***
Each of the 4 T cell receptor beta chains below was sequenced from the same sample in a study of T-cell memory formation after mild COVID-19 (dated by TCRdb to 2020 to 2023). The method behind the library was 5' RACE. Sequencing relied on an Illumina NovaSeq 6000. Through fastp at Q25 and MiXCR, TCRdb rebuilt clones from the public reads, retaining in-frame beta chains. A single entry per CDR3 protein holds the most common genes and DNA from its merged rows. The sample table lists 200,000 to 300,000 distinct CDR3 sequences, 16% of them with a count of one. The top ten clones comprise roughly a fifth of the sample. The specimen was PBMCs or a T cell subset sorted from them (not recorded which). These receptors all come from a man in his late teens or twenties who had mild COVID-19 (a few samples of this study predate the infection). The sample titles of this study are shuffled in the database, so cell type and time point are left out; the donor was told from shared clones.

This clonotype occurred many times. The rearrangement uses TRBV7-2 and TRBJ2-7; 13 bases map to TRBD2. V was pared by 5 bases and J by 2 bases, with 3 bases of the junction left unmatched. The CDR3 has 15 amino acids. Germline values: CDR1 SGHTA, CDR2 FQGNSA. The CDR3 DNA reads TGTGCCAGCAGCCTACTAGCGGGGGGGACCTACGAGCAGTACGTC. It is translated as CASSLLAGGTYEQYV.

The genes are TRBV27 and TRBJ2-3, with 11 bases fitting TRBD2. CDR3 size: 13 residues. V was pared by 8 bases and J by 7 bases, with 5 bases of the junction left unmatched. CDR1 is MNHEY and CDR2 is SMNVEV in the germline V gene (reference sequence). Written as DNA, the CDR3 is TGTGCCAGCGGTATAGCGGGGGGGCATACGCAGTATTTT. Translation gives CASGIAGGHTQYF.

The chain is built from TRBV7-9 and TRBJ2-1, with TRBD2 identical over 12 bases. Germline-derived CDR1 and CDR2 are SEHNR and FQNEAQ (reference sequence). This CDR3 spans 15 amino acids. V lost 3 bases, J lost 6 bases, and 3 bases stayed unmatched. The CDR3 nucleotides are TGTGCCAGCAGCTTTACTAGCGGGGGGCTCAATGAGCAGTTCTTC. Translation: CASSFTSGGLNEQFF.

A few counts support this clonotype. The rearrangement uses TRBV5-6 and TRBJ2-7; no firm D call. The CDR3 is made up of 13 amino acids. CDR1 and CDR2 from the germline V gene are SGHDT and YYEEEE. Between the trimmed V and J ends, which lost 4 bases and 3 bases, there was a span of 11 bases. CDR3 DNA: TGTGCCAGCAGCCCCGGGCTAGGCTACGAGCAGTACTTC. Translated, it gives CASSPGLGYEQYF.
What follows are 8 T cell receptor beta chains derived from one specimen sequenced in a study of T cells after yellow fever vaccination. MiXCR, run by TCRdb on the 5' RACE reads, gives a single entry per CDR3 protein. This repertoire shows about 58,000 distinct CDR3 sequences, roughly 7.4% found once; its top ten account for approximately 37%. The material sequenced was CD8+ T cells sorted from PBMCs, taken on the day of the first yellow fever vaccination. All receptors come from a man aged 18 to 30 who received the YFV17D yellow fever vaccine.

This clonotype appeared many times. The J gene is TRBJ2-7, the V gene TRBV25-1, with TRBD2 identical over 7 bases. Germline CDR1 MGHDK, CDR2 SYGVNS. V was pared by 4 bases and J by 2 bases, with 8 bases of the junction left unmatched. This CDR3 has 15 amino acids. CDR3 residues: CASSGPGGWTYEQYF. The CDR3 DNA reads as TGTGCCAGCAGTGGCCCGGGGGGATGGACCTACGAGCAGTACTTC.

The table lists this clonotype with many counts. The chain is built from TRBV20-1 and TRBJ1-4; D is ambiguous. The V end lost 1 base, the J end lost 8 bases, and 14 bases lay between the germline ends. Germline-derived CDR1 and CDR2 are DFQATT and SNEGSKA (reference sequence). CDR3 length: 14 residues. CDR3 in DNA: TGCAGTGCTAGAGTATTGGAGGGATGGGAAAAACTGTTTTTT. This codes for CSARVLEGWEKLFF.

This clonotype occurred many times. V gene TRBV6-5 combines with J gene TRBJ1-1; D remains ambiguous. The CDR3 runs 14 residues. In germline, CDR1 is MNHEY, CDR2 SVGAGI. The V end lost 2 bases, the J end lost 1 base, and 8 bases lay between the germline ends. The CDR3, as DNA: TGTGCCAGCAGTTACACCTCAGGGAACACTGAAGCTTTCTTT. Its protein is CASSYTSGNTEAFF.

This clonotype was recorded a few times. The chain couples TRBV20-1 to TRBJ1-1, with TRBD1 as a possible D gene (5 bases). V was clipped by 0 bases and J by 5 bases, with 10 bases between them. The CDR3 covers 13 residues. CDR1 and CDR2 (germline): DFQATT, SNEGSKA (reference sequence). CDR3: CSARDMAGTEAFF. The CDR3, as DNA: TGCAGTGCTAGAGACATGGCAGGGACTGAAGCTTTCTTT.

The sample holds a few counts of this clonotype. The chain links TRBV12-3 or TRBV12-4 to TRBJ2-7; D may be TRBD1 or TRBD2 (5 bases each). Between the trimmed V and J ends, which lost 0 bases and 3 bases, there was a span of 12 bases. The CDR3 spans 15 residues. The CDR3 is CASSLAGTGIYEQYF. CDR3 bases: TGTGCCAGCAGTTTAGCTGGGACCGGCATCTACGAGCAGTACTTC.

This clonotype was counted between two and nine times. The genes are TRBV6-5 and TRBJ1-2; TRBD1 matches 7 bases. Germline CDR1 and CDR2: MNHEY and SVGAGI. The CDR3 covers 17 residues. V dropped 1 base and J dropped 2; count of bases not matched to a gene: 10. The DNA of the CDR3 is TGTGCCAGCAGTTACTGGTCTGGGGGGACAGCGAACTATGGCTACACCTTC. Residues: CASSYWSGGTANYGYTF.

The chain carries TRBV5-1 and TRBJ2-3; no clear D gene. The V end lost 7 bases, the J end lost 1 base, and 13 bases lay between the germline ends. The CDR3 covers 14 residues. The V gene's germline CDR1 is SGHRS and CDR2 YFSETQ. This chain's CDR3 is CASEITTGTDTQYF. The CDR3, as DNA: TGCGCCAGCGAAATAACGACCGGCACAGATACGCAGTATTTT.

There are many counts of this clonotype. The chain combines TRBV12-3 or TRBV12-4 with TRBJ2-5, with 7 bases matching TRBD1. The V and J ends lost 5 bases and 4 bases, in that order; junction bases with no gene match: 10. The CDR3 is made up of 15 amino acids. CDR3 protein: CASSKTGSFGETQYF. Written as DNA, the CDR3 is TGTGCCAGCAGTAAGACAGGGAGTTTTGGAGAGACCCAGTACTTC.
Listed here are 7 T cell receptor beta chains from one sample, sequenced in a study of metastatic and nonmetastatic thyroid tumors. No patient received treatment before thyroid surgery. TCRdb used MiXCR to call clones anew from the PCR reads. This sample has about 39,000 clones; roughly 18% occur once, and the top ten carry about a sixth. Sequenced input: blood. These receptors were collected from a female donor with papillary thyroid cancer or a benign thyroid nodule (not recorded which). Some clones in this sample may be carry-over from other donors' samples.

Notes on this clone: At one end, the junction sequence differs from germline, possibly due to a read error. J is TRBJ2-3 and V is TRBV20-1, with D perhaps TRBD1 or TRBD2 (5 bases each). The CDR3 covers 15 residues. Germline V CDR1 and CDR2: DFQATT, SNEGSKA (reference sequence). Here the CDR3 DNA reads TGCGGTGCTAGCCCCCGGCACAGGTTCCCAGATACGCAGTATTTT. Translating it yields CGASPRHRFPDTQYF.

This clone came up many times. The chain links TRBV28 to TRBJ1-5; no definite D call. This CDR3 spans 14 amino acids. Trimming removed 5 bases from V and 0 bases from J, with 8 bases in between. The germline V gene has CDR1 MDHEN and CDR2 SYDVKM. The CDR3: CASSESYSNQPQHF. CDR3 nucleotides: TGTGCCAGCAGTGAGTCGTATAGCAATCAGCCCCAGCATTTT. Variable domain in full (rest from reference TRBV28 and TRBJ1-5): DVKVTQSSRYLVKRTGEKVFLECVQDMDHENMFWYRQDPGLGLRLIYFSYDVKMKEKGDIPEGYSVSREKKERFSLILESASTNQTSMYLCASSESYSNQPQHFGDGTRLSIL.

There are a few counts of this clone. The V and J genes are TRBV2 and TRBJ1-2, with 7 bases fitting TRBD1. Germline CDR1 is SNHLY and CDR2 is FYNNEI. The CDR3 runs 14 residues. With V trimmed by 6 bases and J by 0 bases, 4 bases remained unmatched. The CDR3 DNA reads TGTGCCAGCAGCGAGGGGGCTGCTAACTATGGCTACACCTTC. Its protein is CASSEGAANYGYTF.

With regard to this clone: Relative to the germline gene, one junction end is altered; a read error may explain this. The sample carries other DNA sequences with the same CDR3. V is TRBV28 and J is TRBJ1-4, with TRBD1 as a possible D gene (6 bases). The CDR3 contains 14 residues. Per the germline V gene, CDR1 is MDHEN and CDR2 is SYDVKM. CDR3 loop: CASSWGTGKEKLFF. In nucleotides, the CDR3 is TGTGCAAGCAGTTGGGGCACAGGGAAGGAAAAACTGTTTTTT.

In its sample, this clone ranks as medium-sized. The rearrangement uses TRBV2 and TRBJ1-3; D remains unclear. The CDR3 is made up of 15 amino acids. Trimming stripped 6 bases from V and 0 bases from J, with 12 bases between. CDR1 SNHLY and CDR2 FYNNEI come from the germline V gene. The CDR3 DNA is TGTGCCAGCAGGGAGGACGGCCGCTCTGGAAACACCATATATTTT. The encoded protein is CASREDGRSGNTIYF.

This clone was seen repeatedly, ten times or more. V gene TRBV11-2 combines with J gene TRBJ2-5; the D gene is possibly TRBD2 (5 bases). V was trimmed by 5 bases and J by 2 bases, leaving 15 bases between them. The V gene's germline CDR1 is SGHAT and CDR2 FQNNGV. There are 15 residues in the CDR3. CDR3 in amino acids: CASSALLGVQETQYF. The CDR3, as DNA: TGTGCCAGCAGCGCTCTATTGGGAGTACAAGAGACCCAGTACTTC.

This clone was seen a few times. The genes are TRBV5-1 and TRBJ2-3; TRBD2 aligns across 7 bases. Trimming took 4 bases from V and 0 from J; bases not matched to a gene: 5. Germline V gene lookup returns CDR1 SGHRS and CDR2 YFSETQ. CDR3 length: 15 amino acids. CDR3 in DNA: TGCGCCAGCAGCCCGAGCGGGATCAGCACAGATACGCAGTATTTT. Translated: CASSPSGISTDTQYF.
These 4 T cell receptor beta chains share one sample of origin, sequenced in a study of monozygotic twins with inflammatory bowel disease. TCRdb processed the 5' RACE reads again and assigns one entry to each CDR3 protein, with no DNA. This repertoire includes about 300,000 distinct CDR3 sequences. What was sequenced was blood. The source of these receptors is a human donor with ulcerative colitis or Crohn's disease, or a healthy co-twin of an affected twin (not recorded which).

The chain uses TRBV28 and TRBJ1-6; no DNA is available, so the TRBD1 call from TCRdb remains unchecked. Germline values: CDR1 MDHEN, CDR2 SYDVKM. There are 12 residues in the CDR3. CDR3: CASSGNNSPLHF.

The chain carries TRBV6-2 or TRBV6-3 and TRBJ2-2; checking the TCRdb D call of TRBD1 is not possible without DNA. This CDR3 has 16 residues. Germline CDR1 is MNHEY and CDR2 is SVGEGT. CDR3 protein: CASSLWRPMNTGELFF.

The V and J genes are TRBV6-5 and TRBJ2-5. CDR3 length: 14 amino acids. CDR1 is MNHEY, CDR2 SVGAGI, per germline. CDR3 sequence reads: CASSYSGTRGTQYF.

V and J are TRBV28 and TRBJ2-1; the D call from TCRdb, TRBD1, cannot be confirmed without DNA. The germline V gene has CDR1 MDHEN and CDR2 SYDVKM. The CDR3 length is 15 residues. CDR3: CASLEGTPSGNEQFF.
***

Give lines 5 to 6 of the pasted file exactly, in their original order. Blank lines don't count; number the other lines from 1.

A few counts support this clonotype. The rearrangement uses TRBV5-6 and TRBJ2-7; no firm D call. The CDR3 is made up of 13 amino acids. CDR1 and CDR2 from the germline V gene are SGHDT and YYEEEE. Between the trimmed V and J ends, which lost 4 bases and 3 bases, there was a span of 11 bases. CDR3 DNA: TGTGCCAGCAGCCCCGGGCTAGGCTACGAGCAGTACTTC. Translated, it gives CASSPGLGYEQYF.
What follows are 8 T cell receptor beta chains derived from one specimen sequenced in a study of T cells after yellow fever vaccination. MiXCR, run by TCRdb on the 5' RACE reads, gives a single entry per CDR3 protein. This repertoire shows about 58,000 distinct CDR3 sequences, roughly 7.4% found once; its top ten account for approximately 37%. The material sequenced was CD8+ T cells sorted from PBMCs, taken on the day of the first yellow fever vaccination. All receptors come from a man aged 18 to 30 who received the YFV17D yellow fever vaccine.